Anna Politkovskaya was in Los Angeles yesterday, waiting to attend a dinner honoring her for her courage in covering the war in Chechnya. She didn't make it to the dinner. Instead, the award-winning reporter flew back to Russia for talks with the heavily armed Chechen guerrillas holding hundreds of hostages in a Moscow theater.
"I have always believed that Russian journalism, first and foremost, is the journalism of action. The journalism of taking the step that you simply must take," Politkovskaya said in a brief message before leaving California.
Politkovskaya, winner of a Courage in Journalism award from the International Women's Media Foundation, spent about two hours inside the theater today as police and anxious relatives of as many as 700 remaining hostages kept up their vigil in the cold rain outside. While details of her talks with the guerrillas have not yet emerged, one immediate benefit was that fresh water was delivered into the building. The rebels had previously refused to accept food or water.
In a separate development earlier today, eight children and seven others were released. But the situation remains tense amid reports that the rebels have threatened to start executing their captives on Saturday morning. The body of a 20-year-old woman, shot to death after the siege began Wednesday night, was brought out of the theater on Thursday. There is also growing concern about food and sanitation inside the theater, which the rebels have threatened to blow up. Politkovskaya rushed back to Moscow after she was named as one of the public figures--along with three deputies in the Russian parliament--whom the rebels apparently believed would give them a fair hearing. The journalist, a correspondent for the Russian biweekly Novaya Gazeta, has made more than 40 trips to cover the Chechen war in spite of threats from the Russian military. In February of last year, soldiers who arrested her while she was investigating allegations of torture of civilians threatened her with rape and execution.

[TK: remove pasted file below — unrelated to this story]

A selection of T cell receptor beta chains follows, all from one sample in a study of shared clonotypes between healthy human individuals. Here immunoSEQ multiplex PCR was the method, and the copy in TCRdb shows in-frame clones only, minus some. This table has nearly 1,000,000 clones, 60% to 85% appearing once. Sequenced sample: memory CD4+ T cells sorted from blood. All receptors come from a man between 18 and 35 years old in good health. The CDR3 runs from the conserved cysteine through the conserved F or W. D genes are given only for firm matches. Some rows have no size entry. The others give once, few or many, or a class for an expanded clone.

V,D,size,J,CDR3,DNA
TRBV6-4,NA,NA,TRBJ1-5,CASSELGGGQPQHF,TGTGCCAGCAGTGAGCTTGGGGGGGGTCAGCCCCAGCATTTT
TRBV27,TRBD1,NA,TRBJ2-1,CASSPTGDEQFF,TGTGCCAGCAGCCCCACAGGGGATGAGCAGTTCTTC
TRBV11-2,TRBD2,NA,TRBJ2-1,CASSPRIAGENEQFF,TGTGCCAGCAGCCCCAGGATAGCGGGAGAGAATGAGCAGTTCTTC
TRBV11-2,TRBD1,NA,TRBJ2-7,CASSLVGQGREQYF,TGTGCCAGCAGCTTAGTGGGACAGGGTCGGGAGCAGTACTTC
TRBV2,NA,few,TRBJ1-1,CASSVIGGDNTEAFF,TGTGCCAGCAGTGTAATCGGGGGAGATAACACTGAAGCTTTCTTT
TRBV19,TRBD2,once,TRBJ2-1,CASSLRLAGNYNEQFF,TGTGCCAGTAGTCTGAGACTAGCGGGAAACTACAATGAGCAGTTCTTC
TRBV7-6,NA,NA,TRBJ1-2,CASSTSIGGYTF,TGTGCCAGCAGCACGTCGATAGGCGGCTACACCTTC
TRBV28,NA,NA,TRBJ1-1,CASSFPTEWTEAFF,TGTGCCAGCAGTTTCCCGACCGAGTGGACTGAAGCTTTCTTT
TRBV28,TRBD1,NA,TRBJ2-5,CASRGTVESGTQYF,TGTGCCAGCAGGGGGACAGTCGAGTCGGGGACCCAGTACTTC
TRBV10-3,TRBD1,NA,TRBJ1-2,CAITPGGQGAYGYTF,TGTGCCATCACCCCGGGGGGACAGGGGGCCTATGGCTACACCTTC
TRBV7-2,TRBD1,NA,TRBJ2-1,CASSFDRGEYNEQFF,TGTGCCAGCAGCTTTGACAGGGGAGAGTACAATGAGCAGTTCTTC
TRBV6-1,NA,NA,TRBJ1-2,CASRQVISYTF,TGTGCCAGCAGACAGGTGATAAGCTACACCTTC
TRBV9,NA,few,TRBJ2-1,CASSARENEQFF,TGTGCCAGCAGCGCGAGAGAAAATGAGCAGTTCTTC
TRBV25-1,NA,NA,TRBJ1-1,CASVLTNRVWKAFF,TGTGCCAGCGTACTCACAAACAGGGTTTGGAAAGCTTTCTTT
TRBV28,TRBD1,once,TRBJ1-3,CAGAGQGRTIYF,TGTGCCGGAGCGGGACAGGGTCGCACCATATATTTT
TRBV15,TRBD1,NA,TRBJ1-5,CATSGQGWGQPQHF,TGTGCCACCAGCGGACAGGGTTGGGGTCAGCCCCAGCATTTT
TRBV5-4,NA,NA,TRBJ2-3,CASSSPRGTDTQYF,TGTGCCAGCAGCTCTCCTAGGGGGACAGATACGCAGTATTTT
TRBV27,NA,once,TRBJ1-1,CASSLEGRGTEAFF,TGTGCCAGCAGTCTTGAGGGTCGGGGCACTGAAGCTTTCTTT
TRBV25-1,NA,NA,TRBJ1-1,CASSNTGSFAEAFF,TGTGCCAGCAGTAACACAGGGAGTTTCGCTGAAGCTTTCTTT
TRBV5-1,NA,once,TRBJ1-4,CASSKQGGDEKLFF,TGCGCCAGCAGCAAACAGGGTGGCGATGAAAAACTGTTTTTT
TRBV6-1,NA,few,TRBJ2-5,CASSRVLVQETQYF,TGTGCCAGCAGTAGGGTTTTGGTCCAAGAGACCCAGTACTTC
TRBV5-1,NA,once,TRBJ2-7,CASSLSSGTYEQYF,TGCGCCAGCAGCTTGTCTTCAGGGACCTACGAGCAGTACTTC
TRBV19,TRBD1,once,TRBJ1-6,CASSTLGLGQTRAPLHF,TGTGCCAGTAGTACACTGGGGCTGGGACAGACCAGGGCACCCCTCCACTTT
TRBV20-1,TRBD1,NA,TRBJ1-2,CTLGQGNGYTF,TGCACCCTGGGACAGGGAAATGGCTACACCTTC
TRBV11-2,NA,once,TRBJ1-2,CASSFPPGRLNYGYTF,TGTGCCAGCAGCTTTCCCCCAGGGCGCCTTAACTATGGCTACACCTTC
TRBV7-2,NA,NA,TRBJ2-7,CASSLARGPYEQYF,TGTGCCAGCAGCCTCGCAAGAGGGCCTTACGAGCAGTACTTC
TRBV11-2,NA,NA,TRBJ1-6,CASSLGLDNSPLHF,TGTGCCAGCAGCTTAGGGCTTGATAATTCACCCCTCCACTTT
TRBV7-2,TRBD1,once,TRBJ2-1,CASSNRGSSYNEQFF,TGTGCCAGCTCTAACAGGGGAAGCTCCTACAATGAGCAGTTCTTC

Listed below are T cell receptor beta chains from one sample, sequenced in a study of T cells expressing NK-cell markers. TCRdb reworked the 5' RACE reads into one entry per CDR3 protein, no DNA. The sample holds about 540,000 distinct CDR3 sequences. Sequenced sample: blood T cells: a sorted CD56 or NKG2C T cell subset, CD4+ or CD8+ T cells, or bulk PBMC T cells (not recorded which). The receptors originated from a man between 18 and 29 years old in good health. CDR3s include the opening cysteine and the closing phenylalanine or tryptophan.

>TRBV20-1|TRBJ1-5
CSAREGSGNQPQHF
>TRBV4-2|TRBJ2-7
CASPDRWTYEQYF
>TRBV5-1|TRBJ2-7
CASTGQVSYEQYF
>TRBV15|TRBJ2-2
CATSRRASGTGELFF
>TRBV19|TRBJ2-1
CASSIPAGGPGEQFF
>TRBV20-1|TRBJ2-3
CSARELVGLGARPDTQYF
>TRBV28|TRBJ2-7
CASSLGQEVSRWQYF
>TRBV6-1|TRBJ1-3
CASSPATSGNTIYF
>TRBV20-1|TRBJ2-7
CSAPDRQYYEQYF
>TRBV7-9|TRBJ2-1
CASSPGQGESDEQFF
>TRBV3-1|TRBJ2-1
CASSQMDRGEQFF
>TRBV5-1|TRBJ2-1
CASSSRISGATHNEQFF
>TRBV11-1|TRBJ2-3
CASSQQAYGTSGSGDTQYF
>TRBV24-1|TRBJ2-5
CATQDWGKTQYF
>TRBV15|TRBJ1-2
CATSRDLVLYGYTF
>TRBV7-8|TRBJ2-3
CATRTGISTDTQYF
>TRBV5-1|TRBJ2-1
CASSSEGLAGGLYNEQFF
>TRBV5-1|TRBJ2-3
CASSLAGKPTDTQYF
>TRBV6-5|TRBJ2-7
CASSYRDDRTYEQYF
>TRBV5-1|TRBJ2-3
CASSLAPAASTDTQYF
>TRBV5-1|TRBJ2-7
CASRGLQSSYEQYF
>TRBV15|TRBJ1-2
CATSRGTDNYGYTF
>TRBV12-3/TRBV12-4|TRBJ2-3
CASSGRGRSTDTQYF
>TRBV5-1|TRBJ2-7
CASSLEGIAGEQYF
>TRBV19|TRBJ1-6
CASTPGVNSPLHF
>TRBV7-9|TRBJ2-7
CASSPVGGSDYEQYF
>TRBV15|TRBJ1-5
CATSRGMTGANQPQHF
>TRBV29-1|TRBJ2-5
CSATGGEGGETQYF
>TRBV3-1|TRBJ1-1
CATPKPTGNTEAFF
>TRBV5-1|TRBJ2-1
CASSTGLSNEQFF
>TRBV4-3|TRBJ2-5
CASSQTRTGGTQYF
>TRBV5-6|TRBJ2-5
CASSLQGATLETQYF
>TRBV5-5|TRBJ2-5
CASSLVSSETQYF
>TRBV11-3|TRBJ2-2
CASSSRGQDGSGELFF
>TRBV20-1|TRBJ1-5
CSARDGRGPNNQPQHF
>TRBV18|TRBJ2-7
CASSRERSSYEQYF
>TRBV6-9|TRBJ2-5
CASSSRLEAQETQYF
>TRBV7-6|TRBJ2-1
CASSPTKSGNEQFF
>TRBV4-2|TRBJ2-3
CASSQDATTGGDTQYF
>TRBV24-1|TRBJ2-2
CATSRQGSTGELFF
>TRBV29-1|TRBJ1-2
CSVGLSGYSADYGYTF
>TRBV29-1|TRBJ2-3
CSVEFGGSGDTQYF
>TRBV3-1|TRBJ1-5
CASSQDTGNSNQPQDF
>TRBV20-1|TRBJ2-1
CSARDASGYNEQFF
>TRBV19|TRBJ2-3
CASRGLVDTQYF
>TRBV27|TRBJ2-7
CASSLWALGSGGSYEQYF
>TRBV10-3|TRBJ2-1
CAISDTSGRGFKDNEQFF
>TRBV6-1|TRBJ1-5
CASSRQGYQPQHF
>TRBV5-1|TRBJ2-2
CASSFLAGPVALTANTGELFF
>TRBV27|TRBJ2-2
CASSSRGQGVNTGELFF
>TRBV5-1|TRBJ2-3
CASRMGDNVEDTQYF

Novaya Gazeta is one of the few publications still reporting independently on the war in Chechnya. That, however, now seems likely to change. Whatever the outcome of the hostage crisis, it has prompted Russians to resurrect the largely silenced debate about the wisdom of the war with Chechen separatists. Journalists covering the siege were told that the hostage-takers demanded that relatives waiting outside the building bring signs calling for Russian troops to be withdrawn from Chechnya. Many have done so and are now carrying posters calling on President Vladimir Putin to think carefully about his policies. One young banner-waving man whose mother is inside the theater told NEWSWEEK that while he had never supported the war, he would not have considered a public protest in the past.
"I am ever more convinced that the war in Chechnya must be brought to an end," Politkovskaya said as she prepared to return to Russia. "The time has come for me to appeal to President Bush and plead with him to use his influence on President Putin to stop the bloodshed in Chechnya, and to prevent it in Moscow."